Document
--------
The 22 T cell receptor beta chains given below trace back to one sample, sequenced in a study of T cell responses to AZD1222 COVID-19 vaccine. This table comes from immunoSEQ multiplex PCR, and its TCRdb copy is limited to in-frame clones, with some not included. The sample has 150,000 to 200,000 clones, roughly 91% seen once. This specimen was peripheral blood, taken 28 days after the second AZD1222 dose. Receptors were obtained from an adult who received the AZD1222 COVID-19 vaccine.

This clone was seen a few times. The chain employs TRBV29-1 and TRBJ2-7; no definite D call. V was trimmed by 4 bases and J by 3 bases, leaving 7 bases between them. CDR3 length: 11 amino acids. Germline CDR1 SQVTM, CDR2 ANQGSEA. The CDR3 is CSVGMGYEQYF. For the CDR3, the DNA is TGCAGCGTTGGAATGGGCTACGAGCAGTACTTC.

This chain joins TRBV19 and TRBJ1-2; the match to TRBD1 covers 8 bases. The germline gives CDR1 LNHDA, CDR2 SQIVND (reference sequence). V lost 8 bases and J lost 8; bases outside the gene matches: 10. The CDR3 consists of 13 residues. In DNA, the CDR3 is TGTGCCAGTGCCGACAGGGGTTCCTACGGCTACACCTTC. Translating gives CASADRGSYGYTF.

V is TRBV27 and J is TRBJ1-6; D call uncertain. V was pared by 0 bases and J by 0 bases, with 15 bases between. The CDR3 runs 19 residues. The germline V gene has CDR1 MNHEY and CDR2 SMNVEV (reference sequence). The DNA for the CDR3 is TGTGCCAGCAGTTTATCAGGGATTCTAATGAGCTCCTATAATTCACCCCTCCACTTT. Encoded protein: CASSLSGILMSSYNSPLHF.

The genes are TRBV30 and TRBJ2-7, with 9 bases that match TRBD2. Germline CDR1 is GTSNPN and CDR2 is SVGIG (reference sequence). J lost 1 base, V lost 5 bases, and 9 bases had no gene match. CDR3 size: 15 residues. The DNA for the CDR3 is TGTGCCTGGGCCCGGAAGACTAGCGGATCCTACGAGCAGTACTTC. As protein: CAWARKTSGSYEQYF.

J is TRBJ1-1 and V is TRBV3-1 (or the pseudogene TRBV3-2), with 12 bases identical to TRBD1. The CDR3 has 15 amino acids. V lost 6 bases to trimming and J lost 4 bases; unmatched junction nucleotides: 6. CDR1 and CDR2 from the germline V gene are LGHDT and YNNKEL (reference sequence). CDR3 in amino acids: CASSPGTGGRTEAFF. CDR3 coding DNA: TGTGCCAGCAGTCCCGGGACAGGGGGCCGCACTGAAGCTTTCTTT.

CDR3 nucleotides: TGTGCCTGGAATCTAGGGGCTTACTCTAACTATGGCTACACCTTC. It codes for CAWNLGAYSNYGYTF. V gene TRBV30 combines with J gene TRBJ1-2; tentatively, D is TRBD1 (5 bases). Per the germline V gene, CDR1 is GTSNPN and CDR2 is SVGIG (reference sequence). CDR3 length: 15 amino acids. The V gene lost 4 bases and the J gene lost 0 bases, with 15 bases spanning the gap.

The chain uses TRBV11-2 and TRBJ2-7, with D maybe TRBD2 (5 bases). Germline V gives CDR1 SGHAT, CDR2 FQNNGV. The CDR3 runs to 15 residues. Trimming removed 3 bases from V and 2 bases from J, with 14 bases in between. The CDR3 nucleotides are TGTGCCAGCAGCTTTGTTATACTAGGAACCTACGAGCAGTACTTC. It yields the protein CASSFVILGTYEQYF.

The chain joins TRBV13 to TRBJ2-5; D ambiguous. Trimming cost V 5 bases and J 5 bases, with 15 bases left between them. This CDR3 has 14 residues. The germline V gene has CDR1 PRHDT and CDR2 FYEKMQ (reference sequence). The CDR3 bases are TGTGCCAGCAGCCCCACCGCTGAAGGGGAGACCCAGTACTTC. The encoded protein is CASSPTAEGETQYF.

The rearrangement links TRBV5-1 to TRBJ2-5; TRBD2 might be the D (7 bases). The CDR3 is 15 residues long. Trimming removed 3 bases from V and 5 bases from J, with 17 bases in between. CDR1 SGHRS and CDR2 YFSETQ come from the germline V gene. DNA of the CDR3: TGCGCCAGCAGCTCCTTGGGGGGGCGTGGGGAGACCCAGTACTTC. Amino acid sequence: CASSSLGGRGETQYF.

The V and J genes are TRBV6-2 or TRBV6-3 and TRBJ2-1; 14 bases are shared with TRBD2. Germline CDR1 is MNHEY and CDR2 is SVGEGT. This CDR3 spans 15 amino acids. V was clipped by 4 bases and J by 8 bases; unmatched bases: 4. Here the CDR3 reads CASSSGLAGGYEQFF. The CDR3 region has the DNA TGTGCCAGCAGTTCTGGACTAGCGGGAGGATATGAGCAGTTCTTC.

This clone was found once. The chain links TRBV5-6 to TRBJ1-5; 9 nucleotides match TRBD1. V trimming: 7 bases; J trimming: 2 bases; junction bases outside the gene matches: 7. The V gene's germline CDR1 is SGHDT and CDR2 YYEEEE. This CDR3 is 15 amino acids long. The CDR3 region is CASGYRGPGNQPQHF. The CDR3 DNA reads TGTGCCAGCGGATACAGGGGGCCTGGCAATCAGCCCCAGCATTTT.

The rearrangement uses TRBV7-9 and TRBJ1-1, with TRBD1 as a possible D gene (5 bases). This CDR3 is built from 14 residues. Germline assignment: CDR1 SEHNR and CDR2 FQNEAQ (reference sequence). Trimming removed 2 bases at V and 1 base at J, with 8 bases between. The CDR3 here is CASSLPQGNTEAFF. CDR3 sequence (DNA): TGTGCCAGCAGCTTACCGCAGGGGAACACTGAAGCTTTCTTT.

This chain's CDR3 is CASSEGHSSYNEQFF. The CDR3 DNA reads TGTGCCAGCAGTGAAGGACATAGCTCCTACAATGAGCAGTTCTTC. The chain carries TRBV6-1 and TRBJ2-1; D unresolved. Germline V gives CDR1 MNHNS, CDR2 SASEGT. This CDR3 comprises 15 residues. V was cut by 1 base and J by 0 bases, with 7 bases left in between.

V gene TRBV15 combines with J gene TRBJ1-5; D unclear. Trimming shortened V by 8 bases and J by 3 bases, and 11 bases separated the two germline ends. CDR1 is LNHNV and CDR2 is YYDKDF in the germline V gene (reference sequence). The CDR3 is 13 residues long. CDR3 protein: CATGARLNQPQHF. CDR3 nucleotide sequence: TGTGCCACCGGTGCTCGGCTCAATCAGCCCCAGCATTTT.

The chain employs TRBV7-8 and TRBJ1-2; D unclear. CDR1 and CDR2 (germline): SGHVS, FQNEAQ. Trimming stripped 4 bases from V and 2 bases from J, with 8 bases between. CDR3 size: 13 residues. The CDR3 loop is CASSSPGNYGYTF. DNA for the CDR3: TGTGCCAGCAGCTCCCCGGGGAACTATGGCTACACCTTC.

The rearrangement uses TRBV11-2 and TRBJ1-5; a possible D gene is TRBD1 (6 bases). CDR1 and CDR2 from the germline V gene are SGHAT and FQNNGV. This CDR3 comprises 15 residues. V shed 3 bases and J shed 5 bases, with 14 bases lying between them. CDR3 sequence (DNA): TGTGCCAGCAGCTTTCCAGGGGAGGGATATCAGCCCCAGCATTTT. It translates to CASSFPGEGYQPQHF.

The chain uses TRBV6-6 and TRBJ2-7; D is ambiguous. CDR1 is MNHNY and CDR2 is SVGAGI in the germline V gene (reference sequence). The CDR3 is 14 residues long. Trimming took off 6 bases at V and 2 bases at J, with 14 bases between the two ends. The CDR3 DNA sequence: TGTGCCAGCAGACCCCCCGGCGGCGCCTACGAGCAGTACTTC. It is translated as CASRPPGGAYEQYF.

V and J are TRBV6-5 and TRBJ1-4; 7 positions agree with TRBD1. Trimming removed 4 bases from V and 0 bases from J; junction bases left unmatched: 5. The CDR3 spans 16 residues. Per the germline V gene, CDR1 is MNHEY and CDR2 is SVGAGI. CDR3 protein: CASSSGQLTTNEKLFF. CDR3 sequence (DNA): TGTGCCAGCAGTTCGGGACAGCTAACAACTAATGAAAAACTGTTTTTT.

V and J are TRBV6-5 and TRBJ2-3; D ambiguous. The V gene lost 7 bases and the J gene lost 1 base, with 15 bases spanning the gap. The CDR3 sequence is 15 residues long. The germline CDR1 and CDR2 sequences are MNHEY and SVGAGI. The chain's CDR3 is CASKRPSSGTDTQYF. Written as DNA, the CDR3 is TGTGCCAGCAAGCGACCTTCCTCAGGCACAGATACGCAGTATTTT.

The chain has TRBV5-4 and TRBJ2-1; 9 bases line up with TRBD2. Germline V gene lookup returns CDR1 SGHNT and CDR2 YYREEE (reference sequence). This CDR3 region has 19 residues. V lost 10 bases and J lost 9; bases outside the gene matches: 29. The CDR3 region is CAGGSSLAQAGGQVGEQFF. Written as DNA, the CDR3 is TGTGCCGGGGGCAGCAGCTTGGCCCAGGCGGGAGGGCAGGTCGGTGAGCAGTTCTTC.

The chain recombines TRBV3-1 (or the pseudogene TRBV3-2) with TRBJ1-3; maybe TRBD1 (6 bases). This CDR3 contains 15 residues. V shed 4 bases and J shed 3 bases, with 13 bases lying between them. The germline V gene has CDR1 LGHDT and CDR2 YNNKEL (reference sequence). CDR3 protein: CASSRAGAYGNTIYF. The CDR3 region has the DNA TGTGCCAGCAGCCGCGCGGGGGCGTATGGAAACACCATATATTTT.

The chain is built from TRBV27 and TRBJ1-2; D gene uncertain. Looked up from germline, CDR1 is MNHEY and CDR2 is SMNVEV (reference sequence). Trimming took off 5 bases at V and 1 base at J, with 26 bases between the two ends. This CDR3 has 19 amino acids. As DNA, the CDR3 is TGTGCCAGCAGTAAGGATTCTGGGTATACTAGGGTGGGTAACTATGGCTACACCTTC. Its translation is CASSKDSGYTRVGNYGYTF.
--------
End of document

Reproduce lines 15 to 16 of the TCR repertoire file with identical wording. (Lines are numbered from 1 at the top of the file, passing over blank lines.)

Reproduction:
V gene TRBV15 combines with J gene TRBJ1-5; D unclear. Trimming shortened V by 8 bases and J by 3 bases, and 11 bases separated the two germline ends. CDR1 is LNHNV and CDR2 is YYDKDF in the germline V gene (reference sequence). The CDR3 is 13 residues long. CDR3 protein: CATGARLNQPQHF. CDR3 nucleotide sequence: TGTGCCACCGGTGCTCGGCTCAATCAGCCCCAGCATTTT.

The chain employs TRBV7-8 and TRBJ1-2; D unclear. CDR1 and CDR2 (germline): SGHVS, FQNEAQ. Trimming stripped 4 bases from V and 2 bases from J, with 8 bases between. CDR3 size: 13 residues. The CDR3 loop is CASSSPGNYGYTF. DNA for the CDR3: TGTGCCAGCAGCTCCCCGGGGAACTATGGCTACACCTTC.